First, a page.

Meanderings of a Minister

Haiti Mission Trip Update
June 30, 2010, 8:30 pm
Filed under: Articles

Sorry that I haven’t been able to post in awhile, but we just returned from Haiti and a mission trip.  Below is a newspaper article written on the trip.  Other than misspelling my name, it is a good description of what we accomplished.

Children in Haiti see the lights

By Laura Eastes
Jun 28, 2010, 10:30

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First Southern Baptist Church members went into a third summer mission trip to a Haitian school and orphanage this month. Senior Pastor Jack Jacobs said the reason the church continues the partnership is because of the children. At the school and orphanage, children receive an education, are healthy, are taught the Bible and are the future of Haiti. Photo Submitted


Church Member Wayne Melanson works to set up electricity for the Christian Light Ministries Orphanage outside of Port-au-Prince, Haiti. Photo Submitted
Local church members help wire Haitian school

That same Tuesday was a rough day for Senior Pastor Jack Jacobs and his congregation of First Southern Baptist Church of Liberal. They had no way to communicate with their friends at the Christian Light School and Orphanage right outside Port-au-Prince, Haiti.

For the past two summers, Jacobs and members of his congregation have made mission trips to help the school and orphanage. They have helped build the orphanage, have spent time in the classroom, played soccer with the children and built a partnership of support.

The earthquake had brought down the walls of the school building and a life was lost, but Jacobs said it did not bring down the hope and smiles of the 306 Haitian children of Christian Light Ministries.

Jacobs and 10 other members of his congregation returned to Haiti this June. They arrived with a job to do, earthquake or not.

With the school building down, the orphanage building became home to the classrooms and the sleeping quarters. Church member Wayne Melanson had determined the next trip should include installing solar panels to provide electricity.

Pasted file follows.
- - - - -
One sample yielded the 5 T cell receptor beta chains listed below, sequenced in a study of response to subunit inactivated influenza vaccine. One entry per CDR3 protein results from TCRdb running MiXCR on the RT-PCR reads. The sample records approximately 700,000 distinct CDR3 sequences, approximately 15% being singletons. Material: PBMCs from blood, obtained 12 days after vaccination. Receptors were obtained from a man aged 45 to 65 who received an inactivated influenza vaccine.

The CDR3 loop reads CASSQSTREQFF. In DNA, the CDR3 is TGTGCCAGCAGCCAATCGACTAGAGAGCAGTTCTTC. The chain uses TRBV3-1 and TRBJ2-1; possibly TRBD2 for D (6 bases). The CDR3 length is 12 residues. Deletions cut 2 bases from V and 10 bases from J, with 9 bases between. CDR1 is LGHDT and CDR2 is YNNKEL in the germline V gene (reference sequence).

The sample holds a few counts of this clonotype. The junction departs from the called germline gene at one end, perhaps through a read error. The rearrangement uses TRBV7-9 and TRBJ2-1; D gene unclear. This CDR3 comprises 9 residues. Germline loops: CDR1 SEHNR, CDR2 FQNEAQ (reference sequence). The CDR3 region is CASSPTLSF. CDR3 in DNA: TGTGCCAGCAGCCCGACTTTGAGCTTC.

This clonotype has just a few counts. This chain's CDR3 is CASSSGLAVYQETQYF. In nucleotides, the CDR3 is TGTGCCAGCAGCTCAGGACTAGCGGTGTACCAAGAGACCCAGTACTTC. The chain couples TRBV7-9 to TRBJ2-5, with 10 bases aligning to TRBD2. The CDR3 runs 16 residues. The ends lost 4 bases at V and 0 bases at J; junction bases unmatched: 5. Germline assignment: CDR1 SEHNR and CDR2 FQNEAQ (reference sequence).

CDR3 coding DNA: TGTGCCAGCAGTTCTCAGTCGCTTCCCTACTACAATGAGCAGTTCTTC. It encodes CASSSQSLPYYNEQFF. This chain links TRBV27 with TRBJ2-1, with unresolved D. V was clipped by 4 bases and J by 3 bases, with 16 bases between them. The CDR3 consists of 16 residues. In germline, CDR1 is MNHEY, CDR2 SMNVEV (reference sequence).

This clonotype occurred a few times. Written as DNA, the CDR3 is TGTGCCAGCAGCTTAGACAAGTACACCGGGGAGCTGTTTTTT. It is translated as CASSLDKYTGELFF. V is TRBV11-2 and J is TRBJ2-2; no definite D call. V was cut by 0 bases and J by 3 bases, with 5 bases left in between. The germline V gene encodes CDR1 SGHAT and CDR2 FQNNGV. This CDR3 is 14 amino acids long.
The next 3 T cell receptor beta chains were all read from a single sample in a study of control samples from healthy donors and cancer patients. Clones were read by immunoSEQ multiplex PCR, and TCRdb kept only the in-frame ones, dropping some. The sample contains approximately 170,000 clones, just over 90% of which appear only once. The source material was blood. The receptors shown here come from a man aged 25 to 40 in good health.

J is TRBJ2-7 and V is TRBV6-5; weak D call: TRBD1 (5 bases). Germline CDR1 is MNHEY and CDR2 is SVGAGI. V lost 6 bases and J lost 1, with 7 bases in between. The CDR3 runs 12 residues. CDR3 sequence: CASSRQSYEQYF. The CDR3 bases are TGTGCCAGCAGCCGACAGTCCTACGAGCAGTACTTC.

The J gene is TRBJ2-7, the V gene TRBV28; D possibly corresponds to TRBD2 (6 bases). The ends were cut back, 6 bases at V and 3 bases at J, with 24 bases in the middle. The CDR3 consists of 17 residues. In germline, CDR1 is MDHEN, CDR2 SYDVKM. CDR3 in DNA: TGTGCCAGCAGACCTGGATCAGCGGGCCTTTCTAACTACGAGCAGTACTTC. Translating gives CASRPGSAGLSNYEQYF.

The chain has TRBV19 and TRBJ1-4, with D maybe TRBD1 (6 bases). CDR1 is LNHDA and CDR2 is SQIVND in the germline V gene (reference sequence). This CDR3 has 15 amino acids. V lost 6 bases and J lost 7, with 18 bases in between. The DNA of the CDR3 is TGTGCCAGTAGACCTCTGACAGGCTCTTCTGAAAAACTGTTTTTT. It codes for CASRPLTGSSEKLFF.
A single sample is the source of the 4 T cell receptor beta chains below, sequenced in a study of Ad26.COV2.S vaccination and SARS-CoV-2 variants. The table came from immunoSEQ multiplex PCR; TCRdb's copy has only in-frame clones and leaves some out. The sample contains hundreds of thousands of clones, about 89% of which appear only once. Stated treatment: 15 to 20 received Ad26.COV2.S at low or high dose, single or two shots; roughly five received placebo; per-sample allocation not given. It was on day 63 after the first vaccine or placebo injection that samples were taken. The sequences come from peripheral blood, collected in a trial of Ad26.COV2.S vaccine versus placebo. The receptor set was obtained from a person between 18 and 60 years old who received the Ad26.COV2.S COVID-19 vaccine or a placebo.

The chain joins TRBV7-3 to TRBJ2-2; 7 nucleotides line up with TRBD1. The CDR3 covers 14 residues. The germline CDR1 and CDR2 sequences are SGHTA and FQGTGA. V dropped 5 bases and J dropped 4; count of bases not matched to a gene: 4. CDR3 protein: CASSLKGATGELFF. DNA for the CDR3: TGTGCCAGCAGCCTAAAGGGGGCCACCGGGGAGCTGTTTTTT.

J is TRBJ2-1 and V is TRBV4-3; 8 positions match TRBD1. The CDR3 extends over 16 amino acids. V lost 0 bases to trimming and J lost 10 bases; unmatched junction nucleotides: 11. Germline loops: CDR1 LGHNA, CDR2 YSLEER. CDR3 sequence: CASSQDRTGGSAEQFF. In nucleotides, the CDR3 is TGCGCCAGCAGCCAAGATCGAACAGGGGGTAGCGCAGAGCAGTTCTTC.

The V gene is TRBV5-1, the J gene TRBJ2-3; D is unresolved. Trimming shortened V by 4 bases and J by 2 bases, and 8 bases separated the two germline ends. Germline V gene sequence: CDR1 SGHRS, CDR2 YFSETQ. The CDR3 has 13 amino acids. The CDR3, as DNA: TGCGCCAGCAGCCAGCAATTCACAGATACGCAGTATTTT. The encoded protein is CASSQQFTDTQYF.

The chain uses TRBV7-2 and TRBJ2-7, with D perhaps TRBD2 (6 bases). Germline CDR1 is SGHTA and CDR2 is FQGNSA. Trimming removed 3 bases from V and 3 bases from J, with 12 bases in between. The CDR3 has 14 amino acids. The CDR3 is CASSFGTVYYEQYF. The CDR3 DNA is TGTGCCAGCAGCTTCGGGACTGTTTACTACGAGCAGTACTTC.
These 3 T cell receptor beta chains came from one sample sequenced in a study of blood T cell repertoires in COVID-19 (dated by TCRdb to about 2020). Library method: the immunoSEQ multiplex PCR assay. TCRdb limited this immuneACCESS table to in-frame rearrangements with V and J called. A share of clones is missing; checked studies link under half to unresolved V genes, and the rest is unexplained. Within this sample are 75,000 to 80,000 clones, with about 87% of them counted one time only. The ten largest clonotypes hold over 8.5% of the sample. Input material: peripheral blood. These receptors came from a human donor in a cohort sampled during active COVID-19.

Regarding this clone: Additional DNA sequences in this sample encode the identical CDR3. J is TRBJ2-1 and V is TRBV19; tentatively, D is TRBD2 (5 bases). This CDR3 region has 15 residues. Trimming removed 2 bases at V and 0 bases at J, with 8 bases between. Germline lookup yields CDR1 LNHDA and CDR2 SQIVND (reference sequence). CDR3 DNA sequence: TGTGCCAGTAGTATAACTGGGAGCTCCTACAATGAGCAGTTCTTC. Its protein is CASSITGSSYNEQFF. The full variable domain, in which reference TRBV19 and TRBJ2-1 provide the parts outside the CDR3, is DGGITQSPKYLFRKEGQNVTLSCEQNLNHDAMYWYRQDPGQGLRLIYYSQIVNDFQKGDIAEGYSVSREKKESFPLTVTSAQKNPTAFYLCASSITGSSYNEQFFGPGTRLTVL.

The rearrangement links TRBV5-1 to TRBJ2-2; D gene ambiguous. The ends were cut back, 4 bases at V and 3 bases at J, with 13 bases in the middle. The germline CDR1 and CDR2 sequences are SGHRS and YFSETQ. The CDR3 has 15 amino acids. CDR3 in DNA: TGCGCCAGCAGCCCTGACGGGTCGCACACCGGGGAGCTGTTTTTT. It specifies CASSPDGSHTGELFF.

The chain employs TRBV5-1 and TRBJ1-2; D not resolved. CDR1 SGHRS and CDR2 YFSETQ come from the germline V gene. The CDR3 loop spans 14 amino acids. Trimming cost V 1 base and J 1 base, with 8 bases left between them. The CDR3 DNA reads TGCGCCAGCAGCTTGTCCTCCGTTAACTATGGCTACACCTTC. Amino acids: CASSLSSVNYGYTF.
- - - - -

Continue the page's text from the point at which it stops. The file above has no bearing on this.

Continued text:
The collection of solar energy would connect to a battery generator. The school has had unreliable electricity in the past, and the building had not been wired for lighting or ceiling fans. Lighting would allow the school to stay in the classroom longer in the evenings, and the fans would help with air circulation.

“They have a problem with electricity even before the earthquake,” said Jacobs. “They would only get electricity for maybe 4-to-6 hours a day … We made the classrooms and the school more livable.”

First Southern Baptist Church raised $30,000 to cover the cost of materials and supplies for the project. Liberal’s Cottonwood Intermediate School raised $614 to help. The school money helped purchase the light bulbs, ceiling fans and soccer balls, said Jacobs. Church members were responsible for covering their own travel costs.

The materials and supplies were shipped to Haiti. However, the mission team feared they would not see many of the packages. Many aid packages have flooded Haiti since the earthquake and packages are known to be held up in Haitian customs.

Throughout the 10 day trip, packages continued to arrive allowing for the project to come to fruition. On the last day of the trip, the lights came on.

“Once we turned on all the lights, some of the kids had to go into the classroom and were saying ‘look,’ and they thought it was so neat,” said Melanson. “One of the things about going down there is not all about the work but to spend time with the kids and the people there. They enjoy that just as much as us.”

Jacobs said the mission team played with the children as much as possible between the long days of work. On the last day of the trip, Jacobs planned a birthday party and soccer match. The Haitians beat the Americans.

“They smoked us,” said Jacobs.

Jacobs said part of the mission work is for the Haitian orphans to become educated, be healthy and be prepared for their next walk of life.

“Our goal is that the kids will accept Christ in that environment,” said Jacobs. “They will remain in Haiti, become Pastors, leaders and educated people that will change the culture. The people that go on these trips really go with that goal in mind.”

First Southern Baptist Church has plans to send another group to Haiti later this summer or early fall to finish up the electrical work for the building.

“There is a lot more we can do for the electrical aspect of the building,” said Melanson. “We have taken on this challenge and there is still more to complete. I want to go back.”

Jacobs said the partnership and mission work have inspired all members of his congregation to reach out with mission work in the Liberal community.

“I hope other churches hear our story,”said Jacobs. “You don’t have to be a big mega church to do mission work. We are an average sized church at 200 to 300 people. This has brought more insight for us in helping people and doing mission work within our community.”
© 2008 Southwest Times


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